Con Min Compliance No Easy Task, But Doable

The trading of illegal minerals to finance conflicts, particularly in central Africa, is an ongoing concern for us all. However, meeting the demands of the Dodd-Frank Act has proven easier said than done.

In 2010, the Dodd-Frank Act was the first legislation aimed expressly at addressing the issue by changing corporate behavior. Without regard to the on-going legal battle and two year transition period, from January 2012, all companies listed on a U.S. stock exchange have been obliged to disclose if any of the tantalum, tin, tungsten or gold in their products originated from the Democratic Republic of Congo (DRC) or adjoining country. If so, these companies are required to perform due diligence on the material source and chain of custody. Kemet was the first capacitor manufacturer to declare products conflict-free in a SEC filing; others have experienced difficulties in meeting those demands.

The European Union is now moving to finalize its own legislation against the trade in conflict minerals and, post Dodd-Frank, was urged to impose less burdensome obligations. The current European Commission proposal includes a voluntary self-certification scheme that will only apply to companies marketing raw materials. This would include organizations such as smelters. But crucially, it would not include importers of components that may have conflict-mineral content. The European Parliament is considering amendments that may demand tougher measures.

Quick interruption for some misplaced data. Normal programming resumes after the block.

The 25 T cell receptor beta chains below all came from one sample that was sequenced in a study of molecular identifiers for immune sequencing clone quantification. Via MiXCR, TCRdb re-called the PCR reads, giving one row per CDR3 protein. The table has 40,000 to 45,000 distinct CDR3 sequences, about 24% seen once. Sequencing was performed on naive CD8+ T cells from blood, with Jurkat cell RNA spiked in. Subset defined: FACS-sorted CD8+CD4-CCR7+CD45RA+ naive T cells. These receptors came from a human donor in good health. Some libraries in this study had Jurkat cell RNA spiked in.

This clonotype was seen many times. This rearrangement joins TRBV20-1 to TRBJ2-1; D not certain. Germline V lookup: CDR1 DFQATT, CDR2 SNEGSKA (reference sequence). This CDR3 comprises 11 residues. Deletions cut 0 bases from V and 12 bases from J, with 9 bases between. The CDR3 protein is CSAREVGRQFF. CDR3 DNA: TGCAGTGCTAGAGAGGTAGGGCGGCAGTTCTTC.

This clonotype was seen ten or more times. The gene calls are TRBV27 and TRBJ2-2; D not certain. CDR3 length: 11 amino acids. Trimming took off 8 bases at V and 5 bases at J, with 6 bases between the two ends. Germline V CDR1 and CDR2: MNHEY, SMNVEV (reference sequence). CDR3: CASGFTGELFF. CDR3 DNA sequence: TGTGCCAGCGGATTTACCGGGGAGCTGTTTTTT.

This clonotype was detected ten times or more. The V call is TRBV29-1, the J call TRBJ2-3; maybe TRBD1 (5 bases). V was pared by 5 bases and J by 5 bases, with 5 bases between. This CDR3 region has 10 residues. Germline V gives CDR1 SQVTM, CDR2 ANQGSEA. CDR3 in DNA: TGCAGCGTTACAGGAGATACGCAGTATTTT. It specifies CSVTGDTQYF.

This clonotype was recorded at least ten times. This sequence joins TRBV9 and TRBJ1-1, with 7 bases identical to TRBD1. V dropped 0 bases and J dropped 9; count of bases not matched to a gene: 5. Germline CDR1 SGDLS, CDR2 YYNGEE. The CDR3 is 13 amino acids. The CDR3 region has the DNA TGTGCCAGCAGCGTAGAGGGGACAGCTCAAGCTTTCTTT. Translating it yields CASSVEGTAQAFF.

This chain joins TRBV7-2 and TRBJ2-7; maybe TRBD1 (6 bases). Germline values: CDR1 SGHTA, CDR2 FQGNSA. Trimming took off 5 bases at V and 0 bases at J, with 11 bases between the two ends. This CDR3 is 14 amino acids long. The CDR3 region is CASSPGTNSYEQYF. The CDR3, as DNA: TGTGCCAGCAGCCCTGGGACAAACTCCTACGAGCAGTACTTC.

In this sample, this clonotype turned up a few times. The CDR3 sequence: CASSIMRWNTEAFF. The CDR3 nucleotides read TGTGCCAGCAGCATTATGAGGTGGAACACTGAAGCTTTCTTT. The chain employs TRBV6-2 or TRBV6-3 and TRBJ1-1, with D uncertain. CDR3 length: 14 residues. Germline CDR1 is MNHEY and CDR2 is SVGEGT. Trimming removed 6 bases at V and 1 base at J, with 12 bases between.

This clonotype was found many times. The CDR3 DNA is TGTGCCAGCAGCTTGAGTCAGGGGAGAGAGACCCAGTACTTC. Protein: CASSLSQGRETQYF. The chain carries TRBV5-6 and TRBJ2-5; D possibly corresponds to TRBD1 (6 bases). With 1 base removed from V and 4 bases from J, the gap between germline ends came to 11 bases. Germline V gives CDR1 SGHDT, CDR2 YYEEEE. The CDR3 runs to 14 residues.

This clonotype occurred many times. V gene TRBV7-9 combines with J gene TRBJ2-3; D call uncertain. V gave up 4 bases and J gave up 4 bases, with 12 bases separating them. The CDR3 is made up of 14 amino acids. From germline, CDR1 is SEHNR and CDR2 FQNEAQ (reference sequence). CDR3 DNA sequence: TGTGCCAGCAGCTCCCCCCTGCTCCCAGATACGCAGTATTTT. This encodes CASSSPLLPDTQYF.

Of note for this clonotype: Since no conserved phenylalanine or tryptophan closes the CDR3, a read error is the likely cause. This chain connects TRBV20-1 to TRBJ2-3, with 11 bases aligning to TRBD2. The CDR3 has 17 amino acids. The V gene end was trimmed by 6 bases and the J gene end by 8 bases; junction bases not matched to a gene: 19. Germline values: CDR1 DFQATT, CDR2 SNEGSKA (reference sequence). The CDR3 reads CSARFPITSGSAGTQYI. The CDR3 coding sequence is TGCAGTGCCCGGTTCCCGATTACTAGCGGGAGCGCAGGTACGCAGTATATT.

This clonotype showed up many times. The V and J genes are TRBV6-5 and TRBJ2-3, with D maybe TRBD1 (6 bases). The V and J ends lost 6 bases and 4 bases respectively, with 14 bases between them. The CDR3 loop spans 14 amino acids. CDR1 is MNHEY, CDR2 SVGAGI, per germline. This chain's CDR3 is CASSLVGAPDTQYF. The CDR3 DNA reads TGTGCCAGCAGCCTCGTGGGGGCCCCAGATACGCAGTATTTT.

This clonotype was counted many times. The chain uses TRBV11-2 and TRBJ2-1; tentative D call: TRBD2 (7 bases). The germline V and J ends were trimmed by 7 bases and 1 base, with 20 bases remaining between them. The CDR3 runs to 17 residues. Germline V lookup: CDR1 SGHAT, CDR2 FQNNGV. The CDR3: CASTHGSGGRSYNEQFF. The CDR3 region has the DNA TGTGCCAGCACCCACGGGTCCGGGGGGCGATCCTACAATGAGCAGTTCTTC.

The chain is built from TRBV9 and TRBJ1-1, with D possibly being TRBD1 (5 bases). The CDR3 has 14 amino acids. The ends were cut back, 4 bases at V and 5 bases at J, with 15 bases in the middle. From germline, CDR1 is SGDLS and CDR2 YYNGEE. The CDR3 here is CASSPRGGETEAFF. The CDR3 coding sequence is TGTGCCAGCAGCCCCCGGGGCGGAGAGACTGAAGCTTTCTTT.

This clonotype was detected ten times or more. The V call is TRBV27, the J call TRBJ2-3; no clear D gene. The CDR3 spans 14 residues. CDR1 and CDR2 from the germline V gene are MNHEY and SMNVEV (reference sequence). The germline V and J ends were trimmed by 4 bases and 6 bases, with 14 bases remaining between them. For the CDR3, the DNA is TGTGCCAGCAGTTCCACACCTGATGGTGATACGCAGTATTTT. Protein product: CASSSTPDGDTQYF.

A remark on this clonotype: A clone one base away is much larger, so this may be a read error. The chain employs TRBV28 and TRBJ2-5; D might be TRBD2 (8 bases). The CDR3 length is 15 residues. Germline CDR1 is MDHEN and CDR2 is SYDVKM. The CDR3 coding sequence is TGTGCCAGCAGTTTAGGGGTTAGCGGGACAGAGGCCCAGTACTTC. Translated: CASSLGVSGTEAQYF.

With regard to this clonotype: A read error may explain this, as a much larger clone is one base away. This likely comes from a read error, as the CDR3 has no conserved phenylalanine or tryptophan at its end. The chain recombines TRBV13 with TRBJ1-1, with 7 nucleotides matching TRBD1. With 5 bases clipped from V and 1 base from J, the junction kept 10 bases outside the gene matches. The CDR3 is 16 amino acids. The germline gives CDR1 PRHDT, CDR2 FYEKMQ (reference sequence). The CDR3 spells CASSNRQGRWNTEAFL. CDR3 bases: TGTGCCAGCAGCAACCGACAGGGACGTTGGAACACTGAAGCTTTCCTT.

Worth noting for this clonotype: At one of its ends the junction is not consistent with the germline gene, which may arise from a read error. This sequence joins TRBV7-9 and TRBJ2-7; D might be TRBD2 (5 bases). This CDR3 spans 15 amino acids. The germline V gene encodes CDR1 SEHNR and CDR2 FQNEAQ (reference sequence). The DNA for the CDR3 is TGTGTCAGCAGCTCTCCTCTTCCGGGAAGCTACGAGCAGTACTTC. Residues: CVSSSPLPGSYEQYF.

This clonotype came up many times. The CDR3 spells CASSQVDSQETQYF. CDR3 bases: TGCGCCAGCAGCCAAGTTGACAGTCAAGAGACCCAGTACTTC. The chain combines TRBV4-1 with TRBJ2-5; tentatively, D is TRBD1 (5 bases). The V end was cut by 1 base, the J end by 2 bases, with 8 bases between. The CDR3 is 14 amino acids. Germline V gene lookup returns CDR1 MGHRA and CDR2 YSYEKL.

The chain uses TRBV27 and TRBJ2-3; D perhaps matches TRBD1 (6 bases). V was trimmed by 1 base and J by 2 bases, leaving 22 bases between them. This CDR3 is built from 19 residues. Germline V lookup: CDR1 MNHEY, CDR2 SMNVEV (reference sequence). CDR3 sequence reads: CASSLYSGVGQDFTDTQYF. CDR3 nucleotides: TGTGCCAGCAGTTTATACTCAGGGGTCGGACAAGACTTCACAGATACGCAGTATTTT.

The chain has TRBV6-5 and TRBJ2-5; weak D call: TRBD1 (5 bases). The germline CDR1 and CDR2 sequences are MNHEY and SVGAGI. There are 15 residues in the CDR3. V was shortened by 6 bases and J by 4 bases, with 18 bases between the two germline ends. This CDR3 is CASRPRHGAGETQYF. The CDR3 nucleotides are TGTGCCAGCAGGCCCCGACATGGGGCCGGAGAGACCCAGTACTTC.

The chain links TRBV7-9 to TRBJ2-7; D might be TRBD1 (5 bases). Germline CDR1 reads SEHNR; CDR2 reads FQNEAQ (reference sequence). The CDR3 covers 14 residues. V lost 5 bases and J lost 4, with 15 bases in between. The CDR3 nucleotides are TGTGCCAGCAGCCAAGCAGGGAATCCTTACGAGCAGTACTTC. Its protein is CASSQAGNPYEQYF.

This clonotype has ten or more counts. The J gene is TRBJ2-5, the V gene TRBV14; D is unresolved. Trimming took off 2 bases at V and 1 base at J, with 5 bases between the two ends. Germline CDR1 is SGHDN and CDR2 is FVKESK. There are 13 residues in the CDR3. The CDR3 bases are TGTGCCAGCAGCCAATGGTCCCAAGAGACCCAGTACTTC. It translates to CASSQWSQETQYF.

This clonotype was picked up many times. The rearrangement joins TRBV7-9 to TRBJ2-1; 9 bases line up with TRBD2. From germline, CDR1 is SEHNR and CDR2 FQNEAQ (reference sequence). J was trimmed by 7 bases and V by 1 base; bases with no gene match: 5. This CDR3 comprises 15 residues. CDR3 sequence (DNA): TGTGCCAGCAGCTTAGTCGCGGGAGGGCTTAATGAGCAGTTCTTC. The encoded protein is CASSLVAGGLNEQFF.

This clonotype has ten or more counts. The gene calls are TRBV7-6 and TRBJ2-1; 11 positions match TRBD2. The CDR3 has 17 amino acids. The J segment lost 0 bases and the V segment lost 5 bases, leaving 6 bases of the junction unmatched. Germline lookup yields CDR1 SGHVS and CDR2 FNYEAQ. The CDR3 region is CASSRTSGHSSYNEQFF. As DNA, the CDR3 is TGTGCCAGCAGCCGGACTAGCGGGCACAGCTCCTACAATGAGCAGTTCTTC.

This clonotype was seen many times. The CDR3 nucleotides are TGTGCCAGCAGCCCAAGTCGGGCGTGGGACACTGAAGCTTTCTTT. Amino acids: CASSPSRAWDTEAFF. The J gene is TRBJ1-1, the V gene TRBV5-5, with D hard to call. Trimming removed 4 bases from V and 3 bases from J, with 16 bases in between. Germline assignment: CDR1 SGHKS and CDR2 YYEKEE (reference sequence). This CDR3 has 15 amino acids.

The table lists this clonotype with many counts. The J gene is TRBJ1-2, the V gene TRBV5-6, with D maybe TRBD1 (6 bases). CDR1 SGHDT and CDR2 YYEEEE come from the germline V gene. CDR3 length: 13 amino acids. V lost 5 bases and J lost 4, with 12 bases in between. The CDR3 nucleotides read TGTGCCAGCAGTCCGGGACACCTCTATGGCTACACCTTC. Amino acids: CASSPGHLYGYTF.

A lot has been said about the Dodd-Frank Act. Various groups have questioned its effectiveness, and highlighted potential negatives: one being the fear of damaging legitimate trade with impoverished nations, particularly the war-ravaged DRC. On the other hand, I believe we should applaud its architects for taking action to deal with a difficult problem.

A key reason Kemet has been able to comply readily with Dodd-Frank is our vertically integrated closed-pipe supply chain for tantalum powder. We are one of the world's largest, if not the largest, consumer of capacitor-grade tantalum, so it is fitting for us to take the lead by creating the most complete and readily auditable supply chain.

We “closed the pipe” by working closely with a known conflict-free mine in the DRC, thus preventing unknown sources feeding into the supply chain. We have also achieved vertical integration by incorporating our own smelting and refining facilities. This assures complete control over the provenance of all materials. Our supply chain has been audited both by the Electronic Industry Citizenship Coalition (EICC) and the Global e-Sustainability Initiative (GeSI).

We also gain several additional and valuable advantages. Since we now manage the entire production process, we have complete control over the characteristics of our tantalum powders. This not only helps us ensure the highest capacitor quality and reliability, but also gives us an edge in new product development. We can prototype and fine-tune new powder formulas and capacitor internal components quickly and cost effectively to meet the evolving needs of electronic product designers in fast-moving sectors such as automotive, aerospace, smart energy and lighting. Our vertically integrated supply chain also allows us to ensure stable supply and pricing, to protect both ourselves and our customers against delays and fluctuations that are beyond the control of other capacitor producers.

Ultimately, this puts Kemet in a unique position: we have achieved the traceability needed to demonstrate compliance with some of today's most important legislation, while also ensuring stable trading terms for customers, and maintaining the lead in delivering products that meet current and future market requirements. That's not to mention the results achieved on the ground in Kisengo, DRC, which I will be writing about in a subsequent post.

In the meantime, let us know what how your organization is tackling the complexity of conflict mineral compliance in the comments section below.

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